Sun. Jun 23rd, 2024

Born to Be Wild

In a gentle yet hushed exchange, Dennis Hopper’s debut feature, Easy Rider, might not be the first thing that comes to mind when talking about counterculture or the American New Wave. When people are more apt to think about how coke-dealing bikers Wyatt and Billy stumbled into LSD along with prostitutes in a cemetery, then Steppenwolf’s Born to Be Wild is going to keep blowing up the ride.

If it’s just a trick and typical moments that many people have quoted at the time, Hopper has filtered the film to that point. It is a historical record in both American and Hollywood history, as well as a never-ending clash of cultures even in the modern era. However, it does not only serve as a curiosity for scholars and historians. By being free, whether costly or meaningful, Wyatt and Billy will continue to refer to themselves as Captain America.

While crossing the United States en route from Mexico, Los Angeles, and the Southwest to New Orleans, they staged a surprise attack. Their star-twinkling accessories betray, defy, and even annoy many of the fringe characters the duo encounters on their journey. Apart from living from one drug dealer to the next, they have neither a home, a family, nor a steady job. In essence, they just love to go wherever they like.

American Highways

Wyatt and Billy would stick around until they felt like moving elsewhere. Of course, that would not be a statement on their part. It’s just that, they happen to live there or are confused by the statement of George, the alcoholic ACLU lawyer, which shows that he never considered himself a symbol of any kind. Representatives of the predominantly American culture have thought in such terms.

As far as they were concerned, they and the rest of the lower class liked to hang out with each other. They weren’t just moonchild freaks, and they weren’t just provoking such surroundings on a walk. In such ways, they challenge the prevailing notion of machismo. Not often; society always harasses them just because of their eccentric clothes and long hair. In one case, people also always call them queer.

Motorcyclists’ nomadic existence is not born wild on American highways. However, it proves that to survive, they don’t have to be animals that others have to constantly comfort. Democratic reforms to the turbulence of social change, on the other hand, are rapidly increasing and becoming the debate of the modern century. It’s easy to forget that spreading opposing ideologies is always a revolutionary act.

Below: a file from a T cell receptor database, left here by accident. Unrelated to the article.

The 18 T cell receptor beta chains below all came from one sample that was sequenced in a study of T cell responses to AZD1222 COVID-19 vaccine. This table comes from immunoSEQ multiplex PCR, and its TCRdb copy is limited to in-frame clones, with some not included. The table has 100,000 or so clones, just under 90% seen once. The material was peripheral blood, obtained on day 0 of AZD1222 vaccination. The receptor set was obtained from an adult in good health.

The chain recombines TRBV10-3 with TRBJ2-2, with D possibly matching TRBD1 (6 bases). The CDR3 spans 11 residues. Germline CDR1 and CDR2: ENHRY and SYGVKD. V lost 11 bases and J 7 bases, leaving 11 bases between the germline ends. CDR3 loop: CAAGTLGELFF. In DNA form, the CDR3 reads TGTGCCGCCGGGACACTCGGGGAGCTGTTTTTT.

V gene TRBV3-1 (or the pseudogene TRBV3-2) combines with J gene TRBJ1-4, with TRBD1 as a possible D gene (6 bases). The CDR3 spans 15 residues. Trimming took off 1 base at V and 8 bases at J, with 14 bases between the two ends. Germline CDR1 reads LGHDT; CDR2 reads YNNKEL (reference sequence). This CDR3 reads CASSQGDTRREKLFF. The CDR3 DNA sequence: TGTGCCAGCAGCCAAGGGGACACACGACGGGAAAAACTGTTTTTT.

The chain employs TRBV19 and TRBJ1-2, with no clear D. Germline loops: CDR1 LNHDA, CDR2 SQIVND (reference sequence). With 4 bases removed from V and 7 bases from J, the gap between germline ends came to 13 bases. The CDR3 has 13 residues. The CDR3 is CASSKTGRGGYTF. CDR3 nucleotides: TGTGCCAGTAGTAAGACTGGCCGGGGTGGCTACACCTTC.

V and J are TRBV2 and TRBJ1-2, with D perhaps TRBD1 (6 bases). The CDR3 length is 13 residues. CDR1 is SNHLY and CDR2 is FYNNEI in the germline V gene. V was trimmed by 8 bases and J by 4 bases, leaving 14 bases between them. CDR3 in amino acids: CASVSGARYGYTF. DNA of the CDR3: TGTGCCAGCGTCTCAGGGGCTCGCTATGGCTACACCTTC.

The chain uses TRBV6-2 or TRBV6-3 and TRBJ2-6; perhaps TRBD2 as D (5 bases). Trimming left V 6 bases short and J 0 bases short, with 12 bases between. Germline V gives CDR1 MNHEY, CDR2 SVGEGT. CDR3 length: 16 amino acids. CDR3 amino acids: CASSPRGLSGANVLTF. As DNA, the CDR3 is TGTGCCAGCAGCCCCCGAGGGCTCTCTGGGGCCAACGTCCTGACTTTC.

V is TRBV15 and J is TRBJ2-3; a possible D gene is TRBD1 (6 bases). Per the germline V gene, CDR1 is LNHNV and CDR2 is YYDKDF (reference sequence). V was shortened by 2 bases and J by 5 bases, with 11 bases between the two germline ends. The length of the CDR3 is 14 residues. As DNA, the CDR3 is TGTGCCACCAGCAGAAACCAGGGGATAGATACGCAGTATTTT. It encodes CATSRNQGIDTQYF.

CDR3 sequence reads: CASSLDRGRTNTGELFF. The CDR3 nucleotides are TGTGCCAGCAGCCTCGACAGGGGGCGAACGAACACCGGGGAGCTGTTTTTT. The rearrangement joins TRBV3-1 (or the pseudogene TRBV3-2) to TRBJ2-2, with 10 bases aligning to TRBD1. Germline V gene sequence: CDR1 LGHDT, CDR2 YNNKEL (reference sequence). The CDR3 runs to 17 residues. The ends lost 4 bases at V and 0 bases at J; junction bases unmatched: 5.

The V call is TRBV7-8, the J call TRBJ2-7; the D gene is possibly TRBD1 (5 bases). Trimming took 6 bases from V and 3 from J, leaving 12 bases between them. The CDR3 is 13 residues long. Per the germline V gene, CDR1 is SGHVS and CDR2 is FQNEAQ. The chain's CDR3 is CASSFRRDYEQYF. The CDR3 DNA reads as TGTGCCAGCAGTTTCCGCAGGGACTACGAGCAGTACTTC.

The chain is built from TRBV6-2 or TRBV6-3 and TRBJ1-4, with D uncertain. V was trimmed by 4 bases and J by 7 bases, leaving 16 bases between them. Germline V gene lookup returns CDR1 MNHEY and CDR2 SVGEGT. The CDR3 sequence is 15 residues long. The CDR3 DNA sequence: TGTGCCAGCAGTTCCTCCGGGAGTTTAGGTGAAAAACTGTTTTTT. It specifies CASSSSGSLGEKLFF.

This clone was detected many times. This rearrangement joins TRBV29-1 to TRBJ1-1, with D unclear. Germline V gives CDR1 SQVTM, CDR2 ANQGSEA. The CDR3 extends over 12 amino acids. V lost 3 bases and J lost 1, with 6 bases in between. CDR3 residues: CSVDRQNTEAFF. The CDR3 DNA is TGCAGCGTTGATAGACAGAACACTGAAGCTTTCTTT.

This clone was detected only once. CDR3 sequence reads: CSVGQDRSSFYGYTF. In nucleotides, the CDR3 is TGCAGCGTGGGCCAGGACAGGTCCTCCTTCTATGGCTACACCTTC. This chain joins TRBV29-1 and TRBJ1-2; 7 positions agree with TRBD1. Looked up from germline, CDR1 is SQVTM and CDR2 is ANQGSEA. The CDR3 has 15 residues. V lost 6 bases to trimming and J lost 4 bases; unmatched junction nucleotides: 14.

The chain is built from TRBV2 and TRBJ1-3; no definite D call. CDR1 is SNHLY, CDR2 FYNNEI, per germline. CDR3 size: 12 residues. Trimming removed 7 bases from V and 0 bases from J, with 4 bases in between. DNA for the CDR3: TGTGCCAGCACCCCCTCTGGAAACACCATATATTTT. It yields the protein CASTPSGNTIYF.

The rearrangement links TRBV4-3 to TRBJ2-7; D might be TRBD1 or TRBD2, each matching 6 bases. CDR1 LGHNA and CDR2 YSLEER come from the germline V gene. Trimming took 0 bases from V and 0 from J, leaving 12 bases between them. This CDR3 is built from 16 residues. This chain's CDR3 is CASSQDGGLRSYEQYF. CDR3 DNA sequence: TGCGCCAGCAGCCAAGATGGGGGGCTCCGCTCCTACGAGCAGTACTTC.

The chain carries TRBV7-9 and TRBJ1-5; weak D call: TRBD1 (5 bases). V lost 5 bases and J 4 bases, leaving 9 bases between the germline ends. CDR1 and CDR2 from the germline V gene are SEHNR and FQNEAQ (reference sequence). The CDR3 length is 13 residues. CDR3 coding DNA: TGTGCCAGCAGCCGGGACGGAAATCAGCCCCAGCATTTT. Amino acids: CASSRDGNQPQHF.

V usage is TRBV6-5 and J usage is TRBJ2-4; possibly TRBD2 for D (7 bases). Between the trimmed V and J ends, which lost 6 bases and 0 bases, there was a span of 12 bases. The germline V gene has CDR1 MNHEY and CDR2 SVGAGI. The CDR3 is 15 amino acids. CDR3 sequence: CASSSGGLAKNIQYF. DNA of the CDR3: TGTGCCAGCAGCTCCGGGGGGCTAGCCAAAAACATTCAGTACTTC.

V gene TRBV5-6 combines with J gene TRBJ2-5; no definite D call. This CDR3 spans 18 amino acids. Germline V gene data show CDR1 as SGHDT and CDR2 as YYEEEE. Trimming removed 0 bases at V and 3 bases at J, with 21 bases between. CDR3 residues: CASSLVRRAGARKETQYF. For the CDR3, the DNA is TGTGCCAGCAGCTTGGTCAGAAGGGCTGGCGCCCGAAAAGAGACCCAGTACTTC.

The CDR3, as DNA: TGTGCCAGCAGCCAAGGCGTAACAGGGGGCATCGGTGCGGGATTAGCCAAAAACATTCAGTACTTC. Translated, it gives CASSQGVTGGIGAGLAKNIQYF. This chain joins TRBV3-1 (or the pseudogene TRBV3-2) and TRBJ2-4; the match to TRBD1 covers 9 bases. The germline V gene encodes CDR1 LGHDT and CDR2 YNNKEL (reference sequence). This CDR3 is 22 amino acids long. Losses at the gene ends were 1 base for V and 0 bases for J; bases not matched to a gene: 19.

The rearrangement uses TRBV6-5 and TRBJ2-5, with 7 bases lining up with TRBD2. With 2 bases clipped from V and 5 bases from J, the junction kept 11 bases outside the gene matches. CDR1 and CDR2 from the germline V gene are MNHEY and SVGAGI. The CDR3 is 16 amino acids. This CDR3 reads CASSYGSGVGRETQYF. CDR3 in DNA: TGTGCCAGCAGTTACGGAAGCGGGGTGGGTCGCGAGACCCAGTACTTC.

While society considers the counterculture movement to be one of its most influential influences, the postwar 1950s culture’s grip on the status quo resulted in rebellions all over the world.

Vietnam War

Following the end of the Vietnam War in 1975, Hollywood’s “golden age,” with Charles Manson as the counterculture outsider, became a symbol of the rebellious entity. Such is the same case that Tarantino re-created in Once Upon a Time in Hollywood. From here, the counterculture culture makes the term “freedom” nebulous. Still, it describes the mindset that created the film, shot entirely outside of the studio.

Hopper, Fonda, and Southern co-wrote the film, representing aspects of the counterculture as multigenerational, which includes so many outsiders. Hippies banded together in the early 1960s due to their dissatisfaction with their beatnik lifestyle in postwar America. On the other hand, Fonda came up with ideas for the modern western that fit such sensibilities. It brought in Southern and Hopper as collaborators, despite Southern having been traveling in a circle of hipster artists since the late 40s.

The visual flight of luxury elevates the film to the level of a reserved poetic masterpiece. Softness with a mixture of sharp humor is characteristic of and a mark for Hopper and Fonda, especially Southern. Rather than that, the soothing hum of Wyatt and Billy’s motorcycle sets the tone for the rest of the film. The cinematography frames the wild Southern landscape as a wild world that the canyons inhabit.

Amazingly, but not exclusively, in one of the sequences, Wyatt and Billy take a hippie ride. They travel to the counterculture community, depicting the lives of most of the hippie community at the time.

Conservative Prejudice

In the sequence, Wyatt and Billy were arrested on trumped-up charges in yet another display of conservative prejudice. Simultaneously, they also meet with George, trying to negotiate for him to accompany them on their journey. Their stop at a small restaurant exemplifies the barrier between the three. Even though both groups advocated for liberty, only the latter was irritated by all three’s expressions.